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Mental Health Guideline

Mental health disabilities are characterized by significant difficulties in learning, thinking, solving problems, discovering the world around and developing everyday skills. All people with disabilities are able to learn something and keep a fruitful and happy life. Do not think that the dysfunctions of the mental abilities are associated with other health limitations. People with mental disabilities are able to feel the influence of the whole life. Some people may need support only in certain specific areas, while others need support in almost every area of life. Limiting mental abilities often affects personal relationships, social skills, and self-care abilities. They also affect a person’s ability to learn and create memories. Common causes include head injuries, Down’s syndrome and fetal alcohol syndrome. Often, mental health disabilities are associated with other disabilities.

New Client Information

If you are planning to use the services of Gallatin Mental Health Center for the first time, please come in on a Tuesday or a Wednesday between 9am and 1pm. When you come, please bring the completed new client application or you will need to complete it in the health center. You can get an application anytime at Gallatin Mental Health or ask us to mail it to you. You also need to bring your driver’s license (or other photo ID) and your insurance cards. If you wish to apply for sliding fee, we will need your last three pay stubs or other reliable proof of income. Our center is open Monday – Thursday 8 am to 6 pm, Friday: 8 am to 4 pm. If you need advice or want to ask questions outside of our working hours, please call the Help Center, which is active 24/7.

Hustle for Hope Charity Run

You can participate in races not only for the sake of emotions and medals but also for the benefit of those who need help. Gallatin Mental Health Center, Hustle for Hope fundraiser, figured out how the running charity works in the world, and who can become a participant of the charity run. A bit of history One of the first mentions of charity runs appeared in 1988. The leukemia and lymphoma community suggested several runners to run a marathon distance and raise funds in support of those who need help. In return, the community paid the athletes for the road to the marathon venue and also arranged a unique sports training. Now thousands of people all over the world are participating in charity runs.

Right Motivation for Lowe’s Hero Project

Any non-profit organization that has been working with volunteers for a long time has its unique experience in this field. The head of Gallatin Mental Health told us about the motivation with which people come to volunteer and whether it is possible to “motivate” a person for long-term quality work. Motivation among people is very different, and for ourselves, we divide it into two groups: The first is when a man has personal motivation, holistic, aim-oriented. This is a great value. We can always rely on people with such motivation. They come with a clear desire and readiness for social service and most often do not choose their form for volunteering. Relatively speaking, if you need to care about the bed patient in the hospital, they will do it; will wash the floors if needed. That is, these are people who are ready to go with a trusted organization in…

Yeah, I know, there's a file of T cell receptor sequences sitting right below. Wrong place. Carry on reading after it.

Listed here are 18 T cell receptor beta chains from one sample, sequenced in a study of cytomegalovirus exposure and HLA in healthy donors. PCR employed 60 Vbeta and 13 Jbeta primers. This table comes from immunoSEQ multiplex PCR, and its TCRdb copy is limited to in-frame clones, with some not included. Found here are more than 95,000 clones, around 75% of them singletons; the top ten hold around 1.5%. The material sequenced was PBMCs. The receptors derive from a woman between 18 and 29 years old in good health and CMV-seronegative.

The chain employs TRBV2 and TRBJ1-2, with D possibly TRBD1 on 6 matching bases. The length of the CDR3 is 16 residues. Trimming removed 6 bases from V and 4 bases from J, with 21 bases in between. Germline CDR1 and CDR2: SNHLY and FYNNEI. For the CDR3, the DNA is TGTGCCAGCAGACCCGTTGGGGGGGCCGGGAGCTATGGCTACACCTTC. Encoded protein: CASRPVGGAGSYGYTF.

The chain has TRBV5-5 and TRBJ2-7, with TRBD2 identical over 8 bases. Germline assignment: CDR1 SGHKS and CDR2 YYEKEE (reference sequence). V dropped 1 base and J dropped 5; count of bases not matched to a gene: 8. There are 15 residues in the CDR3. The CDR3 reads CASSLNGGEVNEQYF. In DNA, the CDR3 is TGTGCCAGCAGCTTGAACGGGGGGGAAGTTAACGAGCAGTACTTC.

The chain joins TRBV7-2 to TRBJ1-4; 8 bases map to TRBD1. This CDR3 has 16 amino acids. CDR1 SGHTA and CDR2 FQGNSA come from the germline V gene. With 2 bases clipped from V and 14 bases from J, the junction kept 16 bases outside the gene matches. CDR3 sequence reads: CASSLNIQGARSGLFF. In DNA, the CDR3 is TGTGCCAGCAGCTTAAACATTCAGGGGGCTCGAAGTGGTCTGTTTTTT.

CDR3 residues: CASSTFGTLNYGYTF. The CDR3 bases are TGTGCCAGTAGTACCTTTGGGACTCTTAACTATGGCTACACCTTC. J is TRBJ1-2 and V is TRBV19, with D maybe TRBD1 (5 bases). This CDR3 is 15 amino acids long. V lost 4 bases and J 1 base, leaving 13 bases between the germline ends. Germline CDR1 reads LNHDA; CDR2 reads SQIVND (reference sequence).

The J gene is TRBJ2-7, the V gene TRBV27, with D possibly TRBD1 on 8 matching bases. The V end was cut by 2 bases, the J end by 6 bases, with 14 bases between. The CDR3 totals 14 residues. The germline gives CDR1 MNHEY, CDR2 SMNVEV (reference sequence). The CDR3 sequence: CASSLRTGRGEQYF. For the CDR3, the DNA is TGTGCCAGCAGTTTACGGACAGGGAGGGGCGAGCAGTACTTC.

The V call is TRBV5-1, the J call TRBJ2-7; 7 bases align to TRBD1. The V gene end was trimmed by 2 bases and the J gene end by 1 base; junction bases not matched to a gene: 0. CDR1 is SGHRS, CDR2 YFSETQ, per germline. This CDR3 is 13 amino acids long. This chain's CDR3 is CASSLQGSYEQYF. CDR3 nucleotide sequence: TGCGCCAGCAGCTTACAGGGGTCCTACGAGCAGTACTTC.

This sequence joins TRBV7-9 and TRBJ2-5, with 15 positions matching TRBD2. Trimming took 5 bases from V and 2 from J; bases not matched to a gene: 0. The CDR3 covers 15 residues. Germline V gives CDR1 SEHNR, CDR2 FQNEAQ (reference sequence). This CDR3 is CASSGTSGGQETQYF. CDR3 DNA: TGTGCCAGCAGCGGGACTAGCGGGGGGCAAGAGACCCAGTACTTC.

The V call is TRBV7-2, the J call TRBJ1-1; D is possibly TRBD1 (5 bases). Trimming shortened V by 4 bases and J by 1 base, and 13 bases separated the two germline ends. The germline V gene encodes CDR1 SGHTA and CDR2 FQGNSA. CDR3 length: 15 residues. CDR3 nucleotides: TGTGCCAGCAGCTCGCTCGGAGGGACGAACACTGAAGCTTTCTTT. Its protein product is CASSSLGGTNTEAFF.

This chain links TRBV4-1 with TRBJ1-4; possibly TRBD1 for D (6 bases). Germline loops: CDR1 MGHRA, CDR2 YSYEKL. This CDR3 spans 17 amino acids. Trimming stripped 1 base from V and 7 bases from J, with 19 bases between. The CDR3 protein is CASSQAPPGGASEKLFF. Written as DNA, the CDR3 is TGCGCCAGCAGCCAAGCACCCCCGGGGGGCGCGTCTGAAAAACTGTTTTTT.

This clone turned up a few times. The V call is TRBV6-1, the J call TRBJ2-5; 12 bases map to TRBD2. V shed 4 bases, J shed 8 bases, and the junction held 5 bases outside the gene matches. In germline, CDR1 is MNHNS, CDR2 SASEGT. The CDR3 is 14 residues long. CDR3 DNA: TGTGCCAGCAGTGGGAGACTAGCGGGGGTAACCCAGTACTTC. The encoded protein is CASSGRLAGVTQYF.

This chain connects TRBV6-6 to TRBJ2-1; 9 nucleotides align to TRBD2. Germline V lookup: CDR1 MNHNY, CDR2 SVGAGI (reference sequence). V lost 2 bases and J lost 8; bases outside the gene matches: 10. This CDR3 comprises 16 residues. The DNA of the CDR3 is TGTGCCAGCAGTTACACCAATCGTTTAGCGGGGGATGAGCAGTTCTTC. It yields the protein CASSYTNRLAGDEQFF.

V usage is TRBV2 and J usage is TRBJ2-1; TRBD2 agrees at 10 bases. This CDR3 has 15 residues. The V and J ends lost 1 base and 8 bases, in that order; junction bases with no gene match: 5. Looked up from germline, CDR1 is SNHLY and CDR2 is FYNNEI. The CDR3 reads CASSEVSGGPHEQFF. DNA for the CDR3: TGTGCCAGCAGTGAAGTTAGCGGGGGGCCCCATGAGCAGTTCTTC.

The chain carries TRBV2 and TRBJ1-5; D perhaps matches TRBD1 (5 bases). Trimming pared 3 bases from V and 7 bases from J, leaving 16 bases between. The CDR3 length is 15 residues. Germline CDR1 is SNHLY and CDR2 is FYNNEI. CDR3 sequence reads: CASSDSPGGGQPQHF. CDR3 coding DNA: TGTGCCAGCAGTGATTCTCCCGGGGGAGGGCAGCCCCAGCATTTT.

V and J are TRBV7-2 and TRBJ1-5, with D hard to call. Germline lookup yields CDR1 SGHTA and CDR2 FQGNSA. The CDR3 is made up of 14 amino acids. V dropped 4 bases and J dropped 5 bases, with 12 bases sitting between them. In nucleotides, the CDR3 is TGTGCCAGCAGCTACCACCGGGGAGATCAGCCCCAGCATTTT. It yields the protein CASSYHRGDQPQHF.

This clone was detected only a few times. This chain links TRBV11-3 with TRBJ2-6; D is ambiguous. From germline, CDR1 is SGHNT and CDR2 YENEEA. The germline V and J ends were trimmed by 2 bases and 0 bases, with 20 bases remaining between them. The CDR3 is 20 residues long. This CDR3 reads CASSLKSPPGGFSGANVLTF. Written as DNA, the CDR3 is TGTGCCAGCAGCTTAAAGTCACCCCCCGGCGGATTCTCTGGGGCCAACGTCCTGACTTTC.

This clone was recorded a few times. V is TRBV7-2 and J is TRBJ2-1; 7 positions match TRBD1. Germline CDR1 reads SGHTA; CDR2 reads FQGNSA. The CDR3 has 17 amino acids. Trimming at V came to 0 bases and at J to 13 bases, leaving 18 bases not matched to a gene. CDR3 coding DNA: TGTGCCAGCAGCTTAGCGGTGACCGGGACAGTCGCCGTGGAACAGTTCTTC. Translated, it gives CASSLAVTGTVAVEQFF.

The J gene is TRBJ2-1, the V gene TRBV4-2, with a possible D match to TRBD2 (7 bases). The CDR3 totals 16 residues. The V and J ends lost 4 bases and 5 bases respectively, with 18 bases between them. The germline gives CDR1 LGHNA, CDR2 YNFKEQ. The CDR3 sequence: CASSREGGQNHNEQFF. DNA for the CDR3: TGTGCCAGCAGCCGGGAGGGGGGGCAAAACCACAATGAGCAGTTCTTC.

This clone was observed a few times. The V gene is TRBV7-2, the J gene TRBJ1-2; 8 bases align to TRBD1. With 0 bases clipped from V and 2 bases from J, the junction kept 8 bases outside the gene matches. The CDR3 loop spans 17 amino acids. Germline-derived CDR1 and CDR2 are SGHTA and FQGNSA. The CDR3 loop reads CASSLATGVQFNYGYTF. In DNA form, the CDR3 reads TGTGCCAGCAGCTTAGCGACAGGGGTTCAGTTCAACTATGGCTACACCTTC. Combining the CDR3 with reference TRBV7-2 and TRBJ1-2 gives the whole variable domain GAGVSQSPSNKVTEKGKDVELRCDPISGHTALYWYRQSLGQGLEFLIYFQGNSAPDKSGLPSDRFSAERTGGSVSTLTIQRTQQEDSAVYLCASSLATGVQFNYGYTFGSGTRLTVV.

Out of Darkness Walk 2016

Saturday, September 17, 2016, saw how the Gallatin Mental Health Center assisted to support Bozeman’s first annual Out of the Darkness Community Walk to foster the American Foundation for Suicide Prevention (AFSP). This event is the AFSP’s event for signature fundraising to advance information awareness, knowledge, and support relating to prevention of committing suicide. Brooke North, Francesca Marsh, and Francesca Marsh of GMHC created a planning committee. This committee includes partners from the Help Center, Montana State University Counseling and Psychological Services, and Walmart to organize this fascinating event. At the end of the day, over 350 people visited this meeting. Over $35,000 was donated. 50% of visitors come back to the MT AFSP chapter! US Senator Charles Thompson announced the significance of services for mental health and suicide prevention. Chelsea Jarvis ensured an inspiring personal narrative and motivation for continuing maintenance. Declan Owens and Aaron Burrows, adult case managers…

Bridges to Hope Film Screening and Mental Health Month

The Gallatin Mental Health Center in cooperation with the Montana State University have presented a film screening for the community of Bozeman. The event was held on May 4th, 2016 at the Montana State University campus. The film was produced by Rising Awareness Productions for educational purposes. The event included speakers from Nadine Grayl, Community Health Partners, and Counseling and Psychological Services. There was also a presentation about the services provided by the Bozeman Hope House and their partners. The participants were presented a documentary film “Bridges to Hope: Hope House and the Community”. The film contained interviews from the community personnel and the partners of Bozeman Hope House. The staff and clients of the Gallatin Mental Health Center and the Hope House could enter this event for free, while the general public had to pay $10. However, these two communities never refused services to anyone, even if the person was not able to pay a…